Ms Butler: It is not possible to readily identify from the Department's accounting system the amount and cost of domestic air travel by Cabinet Office officials in 2008-09. This information is available only at disproportionate cost.
Mr. Clappison: To ask the Minister for the Cabinet Office how many and what proportion of (a) UK nationals, (b) UK-born people, (c) foreign nationals, (d) non-UK EU nationals, (e) EU A8 nationals and (f) non-EU nationals (i) aged over 16 years and (ii) of working age were in employment in the UK in each of the last four quarters for which figures are available; and what the percentage change in each category was in each of the last four quarters. 
Ms Butler: The information requested falls within the responsibility of the UK Statistics Authority. I have asked the Authority to reply to the hon. Member. A copy of their response will be placed in the Library.
Mr. Winnick: To ask the Minister for the Cabinet Office when she plans to reply to that part of the letter of 8 October 2009 from the hon. Member for Walsall North which was transferred from the Department for Work and Pensions, concerning a constituent and the Civil Service Pension Scheme. 
Mr. Clappison: To ask the Minister for the Cabinet Office how many and what proportion of young people aged between (a) 16 and 17 and (b) 18 and 24 years were unemployed in each (i) year since 1987 and (ii) of the last four quarters for which figures are available; and what estimate she has made of the number of students looking for part-time or vacation work included in those figures. 
Ms Butler: The information requested falls within the responsibility of the UK Statistics Authority. I have asked the authority to reply to the hon. Member. A copy of their response will be placed in the Library.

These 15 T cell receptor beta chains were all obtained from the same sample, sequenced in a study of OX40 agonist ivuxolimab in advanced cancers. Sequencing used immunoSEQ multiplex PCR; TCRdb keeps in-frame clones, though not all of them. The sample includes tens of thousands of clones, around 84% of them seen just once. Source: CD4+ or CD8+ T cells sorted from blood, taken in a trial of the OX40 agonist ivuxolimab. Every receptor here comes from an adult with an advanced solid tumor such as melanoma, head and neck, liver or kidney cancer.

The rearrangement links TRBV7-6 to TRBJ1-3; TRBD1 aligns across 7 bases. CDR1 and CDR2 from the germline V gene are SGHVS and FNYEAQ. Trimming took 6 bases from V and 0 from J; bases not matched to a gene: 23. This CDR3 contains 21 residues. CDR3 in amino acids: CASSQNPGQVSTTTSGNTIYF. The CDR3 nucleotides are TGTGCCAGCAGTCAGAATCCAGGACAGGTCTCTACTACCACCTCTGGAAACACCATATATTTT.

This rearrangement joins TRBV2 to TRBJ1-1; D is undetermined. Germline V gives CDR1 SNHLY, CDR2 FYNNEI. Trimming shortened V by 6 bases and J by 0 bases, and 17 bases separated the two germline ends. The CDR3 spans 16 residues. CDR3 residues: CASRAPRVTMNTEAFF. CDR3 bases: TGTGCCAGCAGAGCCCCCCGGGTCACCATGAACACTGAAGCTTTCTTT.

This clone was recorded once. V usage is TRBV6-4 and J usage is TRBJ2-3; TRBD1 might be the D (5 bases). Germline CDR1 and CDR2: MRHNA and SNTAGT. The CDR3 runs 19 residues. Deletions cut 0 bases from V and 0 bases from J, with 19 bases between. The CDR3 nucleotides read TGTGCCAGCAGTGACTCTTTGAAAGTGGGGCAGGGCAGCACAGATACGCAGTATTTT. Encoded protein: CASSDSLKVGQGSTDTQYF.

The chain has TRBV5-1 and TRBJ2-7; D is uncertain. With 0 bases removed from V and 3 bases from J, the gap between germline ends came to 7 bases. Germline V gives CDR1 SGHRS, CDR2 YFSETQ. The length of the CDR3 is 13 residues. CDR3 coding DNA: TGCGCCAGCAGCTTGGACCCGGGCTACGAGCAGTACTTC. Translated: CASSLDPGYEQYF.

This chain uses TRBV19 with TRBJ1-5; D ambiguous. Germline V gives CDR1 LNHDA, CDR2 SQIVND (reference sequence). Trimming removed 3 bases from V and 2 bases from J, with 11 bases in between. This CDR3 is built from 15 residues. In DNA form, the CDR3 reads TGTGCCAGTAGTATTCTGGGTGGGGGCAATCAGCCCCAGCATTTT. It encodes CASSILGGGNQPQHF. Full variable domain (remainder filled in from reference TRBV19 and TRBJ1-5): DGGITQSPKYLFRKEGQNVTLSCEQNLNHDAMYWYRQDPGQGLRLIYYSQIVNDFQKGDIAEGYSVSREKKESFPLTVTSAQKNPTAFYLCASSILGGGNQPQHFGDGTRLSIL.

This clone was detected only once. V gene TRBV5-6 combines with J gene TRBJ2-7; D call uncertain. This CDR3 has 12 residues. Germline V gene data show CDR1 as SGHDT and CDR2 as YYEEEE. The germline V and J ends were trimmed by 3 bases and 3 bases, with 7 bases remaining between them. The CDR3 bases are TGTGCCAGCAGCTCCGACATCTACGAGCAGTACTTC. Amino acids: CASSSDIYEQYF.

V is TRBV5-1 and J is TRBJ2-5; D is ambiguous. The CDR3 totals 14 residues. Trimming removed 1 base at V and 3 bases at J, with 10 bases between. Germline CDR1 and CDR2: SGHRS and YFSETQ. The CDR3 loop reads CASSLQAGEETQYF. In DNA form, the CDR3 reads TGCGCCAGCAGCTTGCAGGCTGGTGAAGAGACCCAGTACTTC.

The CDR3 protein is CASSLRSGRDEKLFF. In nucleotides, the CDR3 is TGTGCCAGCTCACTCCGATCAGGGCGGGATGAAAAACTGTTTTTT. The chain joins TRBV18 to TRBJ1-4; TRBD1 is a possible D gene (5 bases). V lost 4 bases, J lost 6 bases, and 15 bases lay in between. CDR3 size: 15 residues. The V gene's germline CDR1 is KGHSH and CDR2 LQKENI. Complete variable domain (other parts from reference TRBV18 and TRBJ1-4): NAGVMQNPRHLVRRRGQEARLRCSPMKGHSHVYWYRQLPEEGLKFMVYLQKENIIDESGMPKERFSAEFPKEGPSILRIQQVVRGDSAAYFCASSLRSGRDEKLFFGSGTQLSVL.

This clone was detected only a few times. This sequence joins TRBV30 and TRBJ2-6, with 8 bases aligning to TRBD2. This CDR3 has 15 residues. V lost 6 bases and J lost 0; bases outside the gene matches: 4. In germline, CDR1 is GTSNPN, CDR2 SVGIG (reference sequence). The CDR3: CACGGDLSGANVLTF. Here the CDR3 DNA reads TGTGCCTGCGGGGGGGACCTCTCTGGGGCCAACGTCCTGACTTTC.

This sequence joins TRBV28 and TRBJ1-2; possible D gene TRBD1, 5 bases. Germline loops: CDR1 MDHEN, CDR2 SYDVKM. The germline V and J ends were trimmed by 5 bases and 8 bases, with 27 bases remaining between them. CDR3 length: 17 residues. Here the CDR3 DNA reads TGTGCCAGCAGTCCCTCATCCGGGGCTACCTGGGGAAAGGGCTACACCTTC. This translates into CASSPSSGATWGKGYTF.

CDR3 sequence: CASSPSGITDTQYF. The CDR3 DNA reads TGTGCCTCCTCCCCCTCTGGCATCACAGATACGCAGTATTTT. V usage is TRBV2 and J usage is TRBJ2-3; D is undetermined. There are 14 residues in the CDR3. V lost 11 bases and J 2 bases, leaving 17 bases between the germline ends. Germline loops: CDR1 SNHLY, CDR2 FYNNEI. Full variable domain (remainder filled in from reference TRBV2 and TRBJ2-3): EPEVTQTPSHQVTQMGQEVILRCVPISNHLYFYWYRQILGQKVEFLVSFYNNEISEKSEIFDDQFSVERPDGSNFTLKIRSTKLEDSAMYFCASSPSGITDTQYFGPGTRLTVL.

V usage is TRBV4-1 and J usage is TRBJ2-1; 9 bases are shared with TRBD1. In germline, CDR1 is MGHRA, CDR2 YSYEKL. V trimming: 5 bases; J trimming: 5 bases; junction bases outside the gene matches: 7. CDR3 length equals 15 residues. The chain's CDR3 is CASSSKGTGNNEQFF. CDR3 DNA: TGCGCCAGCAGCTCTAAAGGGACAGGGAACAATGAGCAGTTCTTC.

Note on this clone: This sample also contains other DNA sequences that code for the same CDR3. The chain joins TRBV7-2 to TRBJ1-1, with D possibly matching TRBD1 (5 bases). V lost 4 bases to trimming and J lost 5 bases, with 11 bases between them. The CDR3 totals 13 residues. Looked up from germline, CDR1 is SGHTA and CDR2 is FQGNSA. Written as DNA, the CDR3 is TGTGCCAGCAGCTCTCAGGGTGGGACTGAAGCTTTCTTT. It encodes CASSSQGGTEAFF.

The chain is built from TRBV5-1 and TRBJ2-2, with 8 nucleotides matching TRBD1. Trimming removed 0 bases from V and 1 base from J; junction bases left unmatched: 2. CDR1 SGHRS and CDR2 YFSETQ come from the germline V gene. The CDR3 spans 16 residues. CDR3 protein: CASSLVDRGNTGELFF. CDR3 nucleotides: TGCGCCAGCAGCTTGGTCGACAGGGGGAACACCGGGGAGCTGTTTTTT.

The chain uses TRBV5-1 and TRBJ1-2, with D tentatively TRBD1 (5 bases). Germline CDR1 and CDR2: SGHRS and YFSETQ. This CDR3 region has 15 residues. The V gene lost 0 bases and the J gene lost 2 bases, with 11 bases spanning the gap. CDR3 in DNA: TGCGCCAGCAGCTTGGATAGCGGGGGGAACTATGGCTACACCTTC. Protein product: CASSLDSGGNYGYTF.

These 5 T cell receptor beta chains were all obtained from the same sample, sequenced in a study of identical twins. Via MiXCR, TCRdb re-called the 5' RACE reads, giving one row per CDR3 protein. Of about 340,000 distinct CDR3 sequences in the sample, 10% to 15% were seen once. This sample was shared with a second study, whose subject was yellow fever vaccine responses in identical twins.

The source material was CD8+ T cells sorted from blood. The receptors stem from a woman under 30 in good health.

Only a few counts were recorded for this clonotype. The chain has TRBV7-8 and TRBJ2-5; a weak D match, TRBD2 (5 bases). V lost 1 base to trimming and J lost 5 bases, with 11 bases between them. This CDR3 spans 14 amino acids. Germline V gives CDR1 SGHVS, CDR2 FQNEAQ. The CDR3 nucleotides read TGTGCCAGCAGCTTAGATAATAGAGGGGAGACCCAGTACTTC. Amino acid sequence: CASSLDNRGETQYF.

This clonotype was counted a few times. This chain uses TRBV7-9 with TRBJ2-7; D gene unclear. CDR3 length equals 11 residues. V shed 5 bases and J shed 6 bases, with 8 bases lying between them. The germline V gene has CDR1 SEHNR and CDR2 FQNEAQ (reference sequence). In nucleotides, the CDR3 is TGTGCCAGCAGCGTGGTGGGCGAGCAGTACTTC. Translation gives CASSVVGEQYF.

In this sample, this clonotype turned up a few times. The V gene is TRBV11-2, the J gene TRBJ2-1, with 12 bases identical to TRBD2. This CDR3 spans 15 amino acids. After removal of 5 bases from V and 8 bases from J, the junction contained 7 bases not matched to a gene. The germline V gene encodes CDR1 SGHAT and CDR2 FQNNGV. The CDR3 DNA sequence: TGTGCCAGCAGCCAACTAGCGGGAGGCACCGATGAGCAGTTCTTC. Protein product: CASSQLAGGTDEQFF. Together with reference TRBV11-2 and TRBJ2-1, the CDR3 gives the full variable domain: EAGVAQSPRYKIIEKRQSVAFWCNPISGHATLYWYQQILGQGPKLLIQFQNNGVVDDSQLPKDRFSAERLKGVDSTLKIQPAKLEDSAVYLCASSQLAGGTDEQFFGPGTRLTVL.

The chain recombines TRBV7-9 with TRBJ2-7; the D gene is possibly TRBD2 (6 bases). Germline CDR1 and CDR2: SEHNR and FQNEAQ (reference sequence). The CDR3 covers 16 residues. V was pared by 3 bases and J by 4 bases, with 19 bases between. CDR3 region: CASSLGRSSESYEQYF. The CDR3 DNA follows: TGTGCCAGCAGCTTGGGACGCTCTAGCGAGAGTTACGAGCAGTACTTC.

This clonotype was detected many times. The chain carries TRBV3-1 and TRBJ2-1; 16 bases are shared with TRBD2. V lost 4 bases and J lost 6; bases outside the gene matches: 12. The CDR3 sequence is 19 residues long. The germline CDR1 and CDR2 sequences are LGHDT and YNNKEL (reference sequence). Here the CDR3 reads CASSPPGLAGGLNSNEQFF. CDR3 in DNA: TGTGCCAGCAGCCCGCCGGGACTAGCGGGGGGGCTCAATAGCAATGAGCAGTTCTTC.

Mrs. Villiers: To ask the Secretary of State for Justice how many drivers convicted of driving under the influence of alcohol or drugs in each police authority area in each year since 1999 had previous convictions for the same offence. 
These figures have been drawn from the police's administrative IT system, the police national computer (PNC), which, as with any large scale recording system, is subject to possible errors with data entry and processing. The figures are provisional and subject to change as more information is recorded by the police.
|Number of drivers convicted of driving under the influence of alcohol or drugs( 1) in England and Wales (2000-08) with a previous conviction for the same offence|
|No. of drivers convicted of driving under the influence of alcohol/ drugs||No. of these drivers with a previous conviction for the same offence||% of drivers with a previous conviction for the same offence||No. of drivers convicted of driving under the influence of alcohol/ drugs||No. of these drivers with a previous conviction for the same offence||% of drivers with a previous conviction for the same offence||No. of drivers convicted of driving under the influence of alcohol/ drugs||No. of these drivers with a previous conviction for the same offence||% of drivers with a previous conviction for the same offence|